NEW YORK (IDN | GIN) – The outlines of the Rwandan genocide are known by many. The time it took place (April to July 1994), the troubling silence of the international community, the number of those brutally murdered (as many as 800,000 mostly of the Tutsi minority and some Hutus) and the ever-debated questions – what could turn a people against their neighbour with a cruelty that was both devastating and inhumane?
LUND, Sweden (IDN-INPS) - George Orwell, the author of “Animal Farm” and “1984”, was the first person to use the phrase “Cold War” in a 1945 newspaper article, written just after the nuclear bombing of Hiroshima and Nagasaki.
He argued that “the surface of the earth is being parceled off into three great empires, each self-contained and cut off from contact with the outer world, and each ruled, under one disguise or another, by a self-elected oligarchy. He counted the U.S. and Western Europe as one, the Soviet Union as the second and China as the third. He concluded that, “the atomic bomb is likeliest to put an end to large-scale wars at the cost of prolonging indefinitely a peace that is no peace”.
NEW YORK (IDN) – A new study on the international trade in small arms and light weapons confirms the long standing traditional secrecy in the global market place.
Released June 6 – to coincide with the Sixth Biennial Meeting on the Implementation of the Programme of Action to Eradicate the Illicit Trade in Small Arms – the study pointedly says “export authorizations remain the most opaque dimension of small arms reporting”.
The 2016 Transparency Barometer, which evaluated the reporting practices of 49 countries, identified only three countries – Germany, the UK and the Netherlands – as “the most transparent major small arms exporters”.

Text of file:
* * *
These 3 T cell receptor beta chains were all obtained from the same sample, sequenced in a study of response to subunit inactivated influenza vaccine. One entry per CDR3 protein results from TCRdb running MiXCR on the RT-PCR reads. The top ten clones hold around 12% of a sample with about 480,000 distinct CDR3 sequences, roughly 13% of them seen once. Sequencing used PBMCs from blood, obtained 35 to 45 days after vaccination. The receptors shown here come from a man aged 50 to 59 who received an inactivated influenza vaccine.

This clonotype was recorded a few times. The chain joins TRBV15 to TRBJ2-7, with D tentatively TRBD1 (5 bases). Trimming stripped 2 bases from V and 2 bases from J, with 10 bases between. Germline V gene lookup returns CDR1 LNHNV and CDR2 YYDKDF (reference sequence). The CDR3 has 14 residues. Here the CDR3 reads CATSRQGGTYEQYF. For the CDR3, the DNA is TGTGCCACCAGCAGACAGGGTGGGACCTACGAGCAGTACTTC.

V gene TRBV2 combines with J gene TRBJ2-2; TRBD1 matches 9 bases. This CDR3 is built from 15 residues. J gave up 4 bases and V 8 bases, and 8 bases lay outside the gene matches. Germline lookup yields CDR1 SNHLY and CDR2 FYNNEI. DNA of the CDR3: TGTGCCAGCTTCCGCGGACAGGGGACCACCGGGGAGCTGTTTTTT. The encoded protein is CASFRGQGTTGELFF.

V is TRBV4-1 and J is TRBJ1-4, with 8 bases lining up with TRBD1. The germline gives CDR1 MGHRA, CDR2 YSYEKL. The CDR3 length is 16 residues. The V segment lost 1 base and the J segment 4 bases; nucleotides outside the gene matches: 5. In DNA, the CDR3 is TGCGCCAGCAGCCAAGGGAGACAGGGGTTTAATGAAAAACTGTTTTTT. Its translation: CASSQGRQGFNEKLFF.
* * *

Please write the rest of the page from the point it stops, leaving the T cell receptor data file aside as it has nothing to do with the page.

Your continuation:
HARARE (IDN | GIN) – A “Million Men” march in support of Zimbabwean President Robert Mugabe that drew thousands in support of the aging leader failed to diminish the impact of an opposition rally last month that brought out thousands of citizens concerned with the country’s troubled economy.
Despite his advanced age, Mugabe has vowed to run for another term in office at the next election in 2018 when he will be 94.
At the “Million Men” march, Mrs Mugabe declared that her husband would rule Zimbabwe even from the grave.
The opposition, meanwhile, has been energized by a Twitter campaign called #ThisFlag, or what The Guardian newspaper called “an accidental movement for change”.
BELGRADE (IDN) - The right to vote for any party they like has existed in former Yugoslavia for more than a quarter of a century, but genuine democracy remains a dream for many as the region remains split along ethnic lines and lags in sustainable economic development. In fact, that dream seems to be vanishing.
Recent studies in Serbia have shown that only one-third of its 7,2 million citizens believe democracy is better than non-democratic rule.
"Unfortunately, introduction of democracy in 1990 is closely related, among ordinary people, to disintegration of former Yugoslavia, international sanctions that crippled Serbia and an unfulfilled promise of better life," says Djordje Vukovic, head of prominent non-governmental (NGO) organisation CeSID that carried the survey titled "Democracy still does (not) live here".